Shakespeare Electronic Conference, Vol. 1, No. 35. Wednesday, 29 Aug 1990.
(1)   Date: 29 August 1990, 12:27:17 EDT                     (21 lines)
      Subject: [Compositor Stints]
(2)   Date:         Wed, 29 Aug 90 19:41:04 EDT              (42 lines)
      From:         Ken Steele <This email address is being protected from spambots. You need JavaScript enabled to view it.>
      Subject:      Compositor Stints in Shakespearean Quarto & Folio Texts
(1) --------------------------------------------------------------------
Date: 29 August 1990, 12:27:17 EDT
Subject: [Compositor Stints]
Dear Ken,  I was wondering (and you can print this on Shaksper if you
like) how you were identifying compositors throughout the Shakespeare
texts, that you would be able to encode the end of one compositor's
stint and the beginning of another?  Perhaps with the First Folio that
is possible, but has enough testing been done on all the various quartos
so that you can say for certain this compositor stopped here and this
other one began?  How do you differentiate between a compositor's stint
and a gathering, especially if they are either connected or
disassociated by the method of composition?  I may be speaking out of
ignorance of the current state of bibliographical knowledge of
Shakespeare's texts, but I would like to know how many tests are
necessary before a compositor can be identified for certain.  In my own
work on *Paradise Lost*, I am all but sure that at least three
compositors set the 1674 text, but pinning each down is very
difficult--and the problems of a non-dramatic text composed and printed
in the late 17th century are quite different from those of a dramatic
text printed, say, in 1595.  Roy Flannagan
(2) --------------------------------------------------------------46----
Date:         Wed, 29 Aug 90 19:41:04 EDT
From:         Ken Steele <This email address is being protected from spambots. You need JavaScript enabled to view it.>
Subject:      Compositor Stints in Shakespearean Quarto & Folio Texts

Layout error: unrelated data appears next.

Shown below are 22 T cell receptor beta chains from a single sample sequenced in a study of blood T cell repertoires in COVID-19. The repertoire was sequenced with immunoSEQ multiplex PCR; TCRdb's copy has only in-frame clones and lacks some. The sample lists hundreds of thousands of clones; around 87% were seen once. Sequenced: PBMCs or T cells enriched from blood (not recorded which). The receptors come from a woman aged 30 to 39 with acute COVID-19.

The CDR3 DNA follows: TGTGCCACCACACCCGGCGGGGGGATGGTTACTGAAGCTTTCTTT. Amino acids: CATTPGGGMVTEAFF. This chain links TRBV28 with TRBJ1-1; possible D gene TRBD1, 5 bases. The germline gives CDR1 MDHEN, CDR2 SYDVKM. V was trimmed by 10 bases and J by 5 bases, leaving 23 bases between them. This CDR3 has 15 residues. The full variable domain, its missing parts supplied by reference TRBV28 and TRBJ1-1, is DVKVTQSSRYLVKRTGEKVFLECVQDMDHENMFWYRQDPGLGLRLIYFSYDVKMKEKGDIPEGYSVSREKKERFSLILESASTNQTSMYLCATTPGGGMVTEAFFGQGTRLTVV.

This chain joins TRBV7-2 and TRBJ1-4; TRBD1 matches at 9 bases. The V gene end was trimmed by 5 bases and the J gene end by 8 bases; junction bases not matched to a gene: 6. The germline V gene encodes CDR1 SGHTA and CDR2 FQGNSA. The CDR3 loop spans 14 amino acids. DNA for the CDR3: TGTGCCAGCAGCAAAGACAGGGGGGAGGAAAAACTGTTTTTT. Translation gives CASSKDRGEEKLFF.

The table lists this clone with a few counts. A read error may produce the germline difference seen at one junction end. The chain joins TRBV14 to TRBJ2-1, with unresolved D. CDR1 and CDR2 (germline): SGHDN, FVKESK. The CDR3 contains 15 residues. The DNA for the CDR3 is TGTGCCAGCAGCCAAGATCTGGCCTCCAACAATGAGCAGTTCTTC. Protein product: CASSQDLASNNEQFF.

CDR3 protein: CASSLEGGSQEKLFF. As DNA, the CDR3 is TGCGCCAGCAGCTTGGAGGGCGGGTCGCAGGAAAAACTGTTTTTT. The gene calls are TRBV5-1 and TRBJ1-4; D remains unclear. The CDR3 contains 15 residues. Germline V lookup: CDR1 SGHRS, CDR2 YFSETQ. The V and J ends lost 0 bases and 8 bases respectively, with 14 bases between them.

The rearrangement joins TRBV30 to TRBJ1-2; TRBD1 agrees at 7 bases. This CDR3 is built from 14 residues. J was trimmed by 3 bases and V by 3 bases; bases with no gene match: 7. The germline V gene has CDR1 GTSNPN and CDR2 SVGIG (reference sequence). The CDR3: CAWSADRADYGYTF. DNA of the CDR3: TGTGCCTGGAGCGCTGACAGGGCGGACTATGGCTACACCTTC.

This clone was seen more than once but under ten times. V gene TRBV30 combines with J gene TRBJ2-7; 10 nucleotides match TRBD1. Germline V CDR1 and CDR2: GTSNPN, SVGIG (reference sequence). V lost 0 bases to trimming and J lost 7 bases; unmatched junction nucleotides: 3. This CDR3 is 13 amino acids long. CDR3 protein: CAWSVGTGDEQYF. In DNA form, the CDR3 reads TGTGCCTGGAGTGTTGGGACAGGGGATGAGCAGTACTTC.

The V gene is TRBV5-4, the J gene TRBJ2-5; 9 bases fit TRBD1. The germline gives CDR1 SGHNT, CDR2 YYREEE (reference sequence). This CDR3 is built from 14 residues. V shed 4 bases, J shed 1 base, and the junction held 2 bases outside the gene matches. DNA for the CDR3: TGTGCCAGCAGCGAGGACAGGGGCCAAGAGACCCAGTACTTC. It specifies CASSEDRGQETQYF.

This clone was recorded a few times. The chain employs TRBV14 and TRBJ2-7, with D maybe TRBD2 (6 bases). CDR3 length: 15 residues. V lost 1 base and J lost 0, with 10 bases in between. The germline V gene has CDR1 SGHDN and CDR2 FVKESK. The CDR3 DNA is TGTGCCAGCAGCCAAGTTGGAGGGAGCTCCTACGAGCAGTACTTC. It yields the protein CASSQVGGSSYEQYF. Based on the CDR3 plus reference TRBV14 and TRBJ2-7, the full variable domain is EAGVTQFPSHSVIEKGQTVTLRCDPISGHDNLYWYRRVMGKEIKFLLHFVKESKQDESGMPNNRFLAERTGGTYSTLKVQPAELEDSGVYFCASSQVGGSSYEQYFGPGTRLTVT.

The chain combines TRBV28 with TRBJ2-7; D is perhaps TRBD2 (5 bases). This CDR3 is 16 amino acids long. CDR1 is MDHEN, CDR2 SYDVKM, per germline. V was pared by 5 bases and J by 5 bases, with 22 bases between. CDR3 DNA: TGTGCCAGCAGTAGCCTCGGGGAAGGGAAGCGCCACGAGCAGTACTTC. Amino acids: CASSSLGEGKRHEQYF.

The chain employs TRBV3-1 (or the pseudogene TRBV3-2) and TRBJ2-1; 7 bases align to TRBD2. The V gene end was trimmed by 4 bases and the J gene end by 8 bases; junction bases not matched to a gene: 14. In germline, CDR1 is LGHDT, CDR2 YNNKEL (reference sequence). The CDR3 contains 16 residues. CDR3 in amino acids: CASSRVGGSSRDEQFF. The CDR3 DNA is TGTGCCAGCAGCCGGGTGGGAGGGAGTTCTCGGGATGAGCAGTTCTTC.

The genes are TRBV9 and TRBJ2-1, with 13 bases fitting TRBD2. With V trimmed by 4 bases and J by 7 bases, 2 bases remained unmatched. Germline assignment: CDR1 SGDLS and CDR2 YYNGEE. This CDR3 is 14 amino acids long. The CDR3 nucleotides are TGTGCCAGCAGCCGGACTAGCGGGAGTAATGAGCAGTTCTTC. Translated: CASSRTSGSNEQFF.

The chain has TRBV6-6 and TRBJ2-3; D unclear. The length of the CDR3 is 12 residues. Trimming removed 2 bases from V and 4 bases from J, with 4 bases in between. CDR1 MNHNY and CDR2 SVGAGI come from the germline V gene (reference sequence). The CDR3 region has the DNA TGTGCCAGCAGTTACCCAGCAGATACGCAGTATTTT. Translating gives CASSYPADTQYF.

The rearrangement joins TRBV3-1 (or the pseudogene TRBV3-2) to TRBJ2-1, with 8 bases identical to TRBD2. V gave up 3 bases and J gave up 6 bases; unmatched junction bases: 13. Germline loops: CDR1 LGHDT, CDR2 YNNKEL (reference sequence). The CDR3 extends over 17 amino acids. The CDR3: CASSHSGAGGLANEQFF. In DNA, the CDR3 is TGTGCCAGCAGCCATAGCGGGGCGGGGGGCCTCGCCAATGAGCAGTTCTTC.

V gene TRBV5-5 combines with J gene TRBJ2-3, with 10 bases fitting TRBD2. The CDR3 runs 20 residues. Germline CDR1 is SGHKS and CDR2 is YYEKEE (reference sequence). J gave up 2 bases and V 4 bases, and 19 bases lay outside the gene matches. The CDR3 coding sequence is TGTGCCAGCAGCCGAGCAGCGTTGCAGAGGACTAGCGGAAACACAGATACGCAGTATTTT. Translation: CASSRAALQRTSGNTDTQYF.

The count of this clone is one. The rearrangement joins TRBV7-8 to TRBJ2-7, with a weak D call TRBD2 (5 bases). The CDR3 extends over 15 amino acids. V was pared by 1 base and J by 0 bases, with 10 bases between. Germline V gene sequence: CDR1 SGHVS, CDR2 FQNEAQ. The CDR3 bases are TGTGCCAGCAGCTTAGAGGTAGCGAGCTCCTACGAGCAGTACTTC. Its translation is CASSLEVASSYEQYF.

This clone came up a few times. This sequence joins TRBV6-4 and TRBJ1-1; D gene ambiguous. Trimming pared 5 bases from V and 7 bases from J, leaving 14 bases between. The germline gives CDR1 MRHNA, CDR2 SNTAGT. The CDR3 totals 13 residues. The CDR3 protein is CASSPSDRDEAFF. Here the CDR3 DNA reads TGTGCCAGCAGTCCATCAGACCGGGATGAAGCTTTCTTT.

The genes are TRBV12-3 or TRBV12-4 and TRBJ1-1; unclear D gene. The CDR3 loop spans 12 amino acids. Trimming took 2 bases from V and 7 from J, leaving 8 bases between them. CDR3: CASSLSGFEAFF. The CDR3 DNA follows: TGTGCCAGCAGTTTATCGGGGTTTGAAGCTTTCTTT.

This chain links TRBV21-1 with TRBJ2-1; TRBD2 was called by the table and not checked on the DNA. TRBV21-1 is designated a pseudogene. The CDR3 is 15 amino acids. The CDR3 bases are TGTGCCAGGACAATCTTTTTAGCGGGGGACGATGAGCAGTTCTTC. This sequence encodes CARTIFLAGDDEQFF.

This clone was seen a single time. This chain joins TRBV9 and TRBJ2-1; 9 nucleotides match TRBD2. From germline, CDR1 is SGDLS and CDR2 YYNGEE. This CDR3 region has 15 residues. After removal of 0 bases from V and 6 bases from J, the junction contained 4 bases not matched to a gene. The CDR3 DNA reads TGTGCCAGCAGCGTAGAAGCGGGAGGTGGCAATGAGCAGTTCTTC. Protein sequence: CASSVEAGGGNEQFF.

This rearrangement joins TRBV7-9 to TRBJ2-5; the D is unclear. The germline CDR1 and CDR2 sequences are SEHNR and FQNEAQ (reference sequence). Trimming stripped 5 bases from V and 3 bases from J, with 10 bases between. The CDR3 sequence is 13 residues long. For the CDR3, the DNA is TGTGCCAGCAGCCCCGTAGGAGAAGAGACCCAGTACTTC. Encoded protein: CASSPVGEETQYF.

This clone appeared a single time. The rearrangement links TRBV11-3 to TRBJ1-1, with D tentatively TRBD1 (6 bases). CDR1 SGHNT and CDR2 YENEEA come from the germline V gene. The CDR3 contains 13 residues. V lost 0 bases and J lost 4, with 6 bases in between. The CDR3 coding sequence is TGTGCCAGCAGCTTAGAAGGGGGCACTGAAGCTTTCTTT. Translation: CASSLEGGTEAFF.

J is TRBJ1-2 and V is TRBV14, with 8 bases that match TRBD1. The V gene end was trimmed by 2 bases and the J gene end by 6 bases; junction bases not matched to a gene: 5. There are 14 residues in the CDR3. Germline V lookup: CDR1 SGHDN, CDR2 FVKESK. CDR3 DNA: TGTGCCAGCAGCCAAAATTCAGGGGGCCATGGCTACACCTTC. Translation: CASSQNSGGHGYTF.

Roy Flannagan is not misinformed about the state of Shakespearean
textual scholarship; although a great deal has been done in terms of
compositorial attribution, particularly in the First Folio, a great
deal also remains to be done.  I for one have always been somewhat
critical of compositor attribution studies: there is a circularity in
logic which troubles me.  Stints are identified based on consistent
orthographic tendencies (for example), and then orthographic tendencies
are identified by stint.  This is of course an oversimplification, and
in practice much that is useful comes from compositor studies, but
at root something seems strangely illogical about it all.
I do think, however, that computer analysis can tell us a great deal
about compositorial stints.  In the case of the Folio texts, one could
begin by accepting the current state of knowledge (as outlined in, say,
the Oxford Shakespeare).  Computer analysis of, for example, distributions
of particular spelling tendencies, punctuation habits, error rates, etc.
would then help support or challenge these original stint identifications.
Ideally, it would be possible to alter the stint breaks and compare results
-- but much faster hardware would be required than even my 386.
Ultimately, software could be devised to compare all possible divisions
of compositorial labour and assess their relative likelihood -- perhaps
a compositorial attribution process much like the authorial attribution
studies already being done.
For the moment, it is simply an intriguing exercise to be able to
subdivide results from a Shakespeare textbase, either by Play, scene,
speaker, compositor, verse/prose, italic/roman, inner/outer forme,
English/French/Latin, date of publication, date of composition,
printer, publisher, etc etc etc.  What one might find by doing so is
difficult to estimate... but one would be much more likely to find
anything than when simply faced with stacks of paper facsimiles.
WordCruncher is, in all likelihood, not the best software engine to
drive such research, either, but it is the most generally-available and
user-friendly program I have yet seen.
                                                Ken Steele
                                                University of Toronto

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